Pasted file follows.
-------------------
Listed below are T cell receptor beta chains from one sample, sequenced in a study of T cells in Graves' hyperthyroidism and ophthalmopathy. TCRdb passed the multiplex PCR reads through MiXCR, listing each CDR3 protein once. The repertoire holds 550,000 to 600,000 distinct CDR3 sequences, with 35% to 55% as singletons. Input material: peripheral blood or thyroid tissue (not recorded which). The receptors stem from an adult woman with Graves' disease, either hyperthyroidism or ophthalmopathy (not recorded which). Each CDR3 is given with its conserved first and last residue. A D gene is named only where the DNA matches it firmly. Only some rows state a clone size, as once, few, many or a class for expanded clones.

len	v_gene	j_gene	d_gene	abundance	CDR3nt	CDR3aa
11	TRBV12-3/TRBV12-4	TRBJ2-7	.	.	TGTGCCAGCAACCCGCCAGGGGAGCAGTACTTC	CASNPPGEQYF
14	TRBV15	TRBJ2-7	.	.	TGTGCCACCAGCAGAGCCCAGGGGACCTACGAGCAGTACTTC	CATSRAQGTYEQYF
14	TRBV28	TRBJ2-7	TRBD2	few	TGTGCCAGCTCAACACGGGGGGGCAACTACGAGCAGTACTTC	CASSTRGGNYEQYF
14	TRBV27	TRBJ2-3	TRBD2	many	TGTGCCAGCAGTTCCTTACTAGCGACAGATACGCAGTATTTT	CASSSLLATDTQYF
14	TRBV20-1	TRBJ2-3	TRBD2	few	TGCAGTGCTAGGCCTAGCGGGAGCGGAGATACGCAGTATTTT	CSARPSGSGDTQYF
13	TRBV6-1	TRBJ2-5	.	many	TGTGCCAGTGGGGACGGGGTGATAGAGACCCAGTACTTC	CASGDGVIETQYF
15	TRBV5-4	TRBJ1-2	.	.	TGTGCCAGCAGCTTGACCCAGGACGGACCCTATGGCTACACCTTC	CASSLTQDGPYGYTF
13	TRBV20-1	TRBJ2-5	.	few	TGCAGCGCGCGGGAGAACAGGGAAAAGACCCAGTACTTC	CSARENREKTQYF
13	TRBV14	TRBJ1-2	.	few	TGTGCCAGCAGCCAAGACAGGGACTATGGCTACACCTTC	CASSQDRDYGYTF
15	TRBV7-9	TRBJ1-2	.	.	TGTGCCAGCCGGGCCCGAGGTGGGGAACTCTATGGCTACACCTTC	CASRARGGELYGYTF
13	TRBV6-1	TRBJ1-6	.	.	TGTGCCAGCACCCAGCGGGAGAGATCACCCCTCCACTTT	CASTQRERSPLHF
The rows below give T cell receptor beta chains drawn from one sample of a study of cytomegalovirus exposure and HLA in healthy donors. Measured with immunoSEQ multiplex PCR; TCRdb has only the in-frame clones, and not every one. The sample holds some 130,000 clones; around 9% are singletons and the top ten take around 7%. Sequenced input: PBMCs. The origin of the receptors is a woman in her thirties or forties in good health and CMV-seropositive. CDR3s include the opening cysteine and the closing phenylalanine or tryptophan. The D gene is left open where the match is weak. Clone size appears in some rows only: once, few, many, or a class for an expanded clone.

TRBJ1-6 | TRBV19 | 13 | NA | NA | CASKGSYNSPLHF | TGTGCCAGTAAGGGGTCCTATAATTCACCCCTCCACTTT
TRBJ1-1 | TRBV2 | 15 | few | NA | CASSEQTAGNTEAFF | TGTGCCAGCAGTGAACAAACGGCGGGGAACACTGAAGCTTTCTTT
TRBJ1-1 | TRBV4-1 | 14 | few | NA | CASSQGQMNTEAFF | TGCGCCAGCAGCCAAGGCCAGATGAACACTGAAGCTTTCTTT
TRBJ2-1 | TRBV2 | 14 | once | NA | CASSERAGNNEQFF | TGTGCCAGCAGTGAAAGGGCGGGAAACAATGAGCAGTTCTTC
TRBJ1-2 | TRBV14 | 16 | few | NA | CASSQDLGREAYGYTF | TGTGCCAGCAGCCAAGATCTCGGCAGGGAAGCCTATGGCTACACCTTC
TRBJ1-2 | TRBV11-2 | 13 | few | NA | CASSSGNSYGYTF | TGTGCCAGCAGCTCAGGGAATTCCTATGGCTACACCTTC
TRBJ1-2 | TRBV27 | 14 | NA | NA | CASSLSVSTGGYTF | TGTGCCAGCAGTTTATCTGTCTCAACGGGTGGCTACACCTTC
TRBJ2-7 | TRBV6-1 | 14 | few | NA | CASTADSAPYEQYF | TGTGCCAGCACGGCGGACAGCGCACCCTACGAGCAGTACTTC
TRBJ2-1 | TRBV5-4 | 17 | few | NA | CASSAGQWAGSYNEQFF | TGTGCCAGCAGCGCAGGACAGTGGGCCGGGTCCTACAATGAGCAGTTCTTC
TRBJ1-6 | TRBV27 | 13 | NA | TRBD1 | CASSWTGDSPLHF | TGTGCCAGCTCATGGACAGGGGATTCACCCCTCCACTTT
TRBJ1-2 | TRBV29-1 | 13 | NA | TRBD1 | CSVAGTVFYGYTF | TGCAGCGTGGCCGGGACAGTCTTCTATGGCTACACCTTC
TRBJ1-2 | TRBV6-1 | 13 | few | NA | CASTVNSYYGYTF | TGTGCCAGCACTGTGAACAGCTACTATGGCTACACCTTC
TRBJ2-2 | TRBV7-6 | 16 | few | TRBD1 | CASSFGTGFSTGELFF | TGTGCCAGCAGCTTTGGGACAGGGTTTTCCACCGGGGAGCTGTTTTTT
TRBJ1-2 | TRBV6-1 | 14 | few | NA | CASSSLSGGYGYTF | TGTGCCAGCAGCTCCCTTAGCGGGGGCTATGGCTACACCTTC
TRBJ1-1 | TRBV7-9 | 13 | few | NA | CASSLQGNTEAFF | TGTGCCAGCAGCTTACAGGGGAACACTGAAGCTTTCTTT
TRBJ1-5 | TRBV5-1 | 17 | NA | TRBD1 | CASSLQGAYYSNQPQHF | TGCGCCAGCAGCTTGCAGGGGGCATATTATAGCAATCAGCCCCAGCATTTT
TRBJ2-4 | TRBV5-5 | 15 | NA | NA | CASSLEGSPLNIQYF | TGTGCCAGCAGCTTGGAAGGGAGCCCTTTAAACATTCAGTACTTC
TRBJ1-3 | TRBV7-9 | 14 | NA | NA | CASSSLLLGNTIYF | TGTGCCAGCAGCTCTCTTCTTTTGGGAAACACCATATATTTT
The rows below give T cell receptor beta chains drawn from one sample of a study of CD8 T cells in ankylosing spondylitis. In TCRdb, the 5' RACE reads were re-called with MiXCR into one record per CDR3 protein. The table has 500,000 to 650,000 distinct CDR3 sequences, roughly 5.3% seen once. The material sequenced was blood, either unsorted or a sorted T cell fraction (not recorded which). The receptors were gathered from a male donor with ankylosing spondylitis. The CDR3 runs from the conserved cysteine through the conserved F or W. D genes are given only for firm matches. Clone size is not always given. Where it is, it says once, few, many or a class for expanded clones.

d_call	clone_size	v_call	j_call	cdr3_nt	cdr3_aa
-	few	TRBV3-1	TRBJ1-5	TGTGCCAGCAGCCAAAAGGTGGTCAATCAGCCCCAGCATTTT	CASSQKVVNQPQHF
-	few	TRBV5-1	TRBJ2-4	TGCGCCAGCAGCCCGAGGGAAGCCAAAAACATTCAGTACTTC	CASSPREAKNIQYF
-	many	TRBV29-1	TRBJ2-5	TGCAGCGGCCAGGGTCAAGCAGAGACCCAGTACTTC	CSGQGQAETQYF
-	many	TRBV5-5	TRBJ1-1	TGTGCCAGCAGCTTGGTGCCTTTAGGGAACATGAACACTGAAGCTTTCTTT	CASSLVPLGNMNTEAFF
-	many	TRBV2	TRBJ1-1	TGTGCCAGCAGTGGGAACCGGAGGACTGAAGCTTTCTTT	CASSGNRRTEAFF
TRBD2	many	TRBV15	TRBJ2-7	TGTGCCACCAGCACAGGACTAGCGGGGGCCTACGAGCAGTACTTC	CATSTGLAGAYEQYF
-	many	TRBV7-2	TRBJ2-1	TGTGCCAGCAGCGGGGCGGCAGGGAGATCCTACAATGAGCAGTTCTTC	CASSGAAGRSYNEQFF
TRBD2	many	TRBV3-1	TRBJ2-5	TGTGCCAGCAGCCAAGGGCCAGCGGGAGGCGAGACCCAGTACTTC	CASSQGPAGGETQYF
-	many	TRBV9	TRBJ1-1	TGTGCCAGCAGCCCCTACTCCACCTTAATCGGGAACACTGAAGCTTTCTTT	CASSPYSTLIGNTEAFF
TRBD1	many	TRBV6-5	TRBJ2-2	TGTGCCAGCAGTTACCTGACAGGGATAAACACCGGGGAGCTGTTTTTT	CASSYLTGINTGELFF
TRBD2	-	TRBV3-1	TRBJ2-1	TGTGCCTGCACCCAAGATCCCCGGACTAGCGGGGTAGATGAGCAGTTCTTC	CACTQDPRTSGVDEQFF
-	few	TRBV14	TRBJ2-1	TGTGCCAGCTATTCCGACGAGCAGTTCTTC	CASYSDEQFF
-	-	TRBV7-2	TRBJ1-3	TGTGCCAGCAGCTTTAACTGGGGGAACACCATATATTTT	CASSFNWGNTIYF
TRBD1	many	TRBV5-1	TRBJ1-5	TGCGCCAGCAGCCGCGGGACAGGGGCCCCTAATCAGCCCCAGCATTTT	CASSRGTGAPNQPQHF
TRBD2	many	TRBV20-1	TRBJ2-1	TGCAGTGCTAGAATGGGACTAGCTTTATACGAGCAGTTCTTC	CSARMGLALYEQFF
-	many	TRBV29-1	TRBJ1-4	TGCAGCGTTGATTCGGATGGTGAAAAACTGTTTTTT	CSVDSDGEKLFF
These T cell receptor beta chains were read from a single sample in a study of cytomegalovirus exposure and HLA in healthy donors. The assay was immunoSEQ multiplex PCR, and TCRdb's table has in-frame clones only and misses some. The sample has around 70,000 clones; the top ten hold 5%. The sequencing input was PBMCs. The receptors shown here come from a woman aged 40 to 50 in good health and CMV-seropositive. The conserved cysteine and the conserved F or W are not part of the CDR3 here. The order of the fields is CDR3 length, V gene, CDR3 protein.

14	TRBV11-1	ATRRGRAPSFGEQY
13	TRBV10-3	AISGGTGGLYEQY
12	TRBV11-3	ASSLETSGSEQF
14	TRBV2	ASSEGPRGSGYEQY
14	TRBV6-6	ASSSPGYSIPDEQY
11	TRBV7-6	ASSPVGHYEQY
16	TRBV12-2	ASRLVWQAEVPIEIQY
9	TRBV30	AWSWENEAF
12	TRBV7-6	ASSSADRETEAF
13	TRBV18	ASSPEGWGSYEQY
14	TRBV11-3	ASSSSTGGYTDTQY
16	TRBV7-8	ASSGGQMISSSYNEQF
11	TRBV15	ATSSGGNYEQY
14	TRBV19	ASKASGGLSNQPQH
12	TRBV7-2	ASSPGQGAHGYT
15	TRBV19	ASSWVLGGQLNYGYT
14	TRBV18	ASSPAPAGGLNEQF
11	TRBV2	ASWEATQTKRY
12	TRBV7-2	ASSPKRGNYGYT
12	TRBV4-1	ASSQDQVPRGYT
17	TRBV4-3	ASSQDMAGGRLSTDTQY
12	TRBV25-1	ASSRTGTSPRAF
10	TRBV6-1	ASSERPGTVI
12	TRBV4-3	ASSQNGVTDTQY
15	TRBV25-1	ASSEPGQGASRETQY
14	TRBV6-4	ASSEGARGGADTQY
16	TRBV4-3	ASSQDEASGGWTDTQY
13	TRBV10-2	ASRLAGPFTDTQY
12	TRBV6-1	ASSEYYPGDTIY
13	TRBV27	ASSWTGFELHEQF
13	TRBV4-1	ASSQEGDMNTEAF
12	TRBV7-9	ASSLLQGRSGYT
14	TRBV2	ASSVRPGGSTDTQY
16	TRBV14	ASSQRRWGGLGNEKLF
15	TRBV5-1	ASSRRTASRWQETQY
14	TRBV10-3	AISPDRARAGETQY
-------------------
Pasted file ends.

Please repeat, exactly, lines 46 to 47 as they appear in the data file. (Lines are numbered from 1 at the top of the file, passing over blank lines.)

-	few	TRBV14	TRBJ2-1	TGTGCCAGCTATTCCGACGAGCAGTTCTTC	CASYSDEQFF
-	-	TRBV7-2	TRBJ1-3	TGTGCCAGCAGCTTTAACTGGGGGAACACCATATATTTT	CASSFNWGNTIYF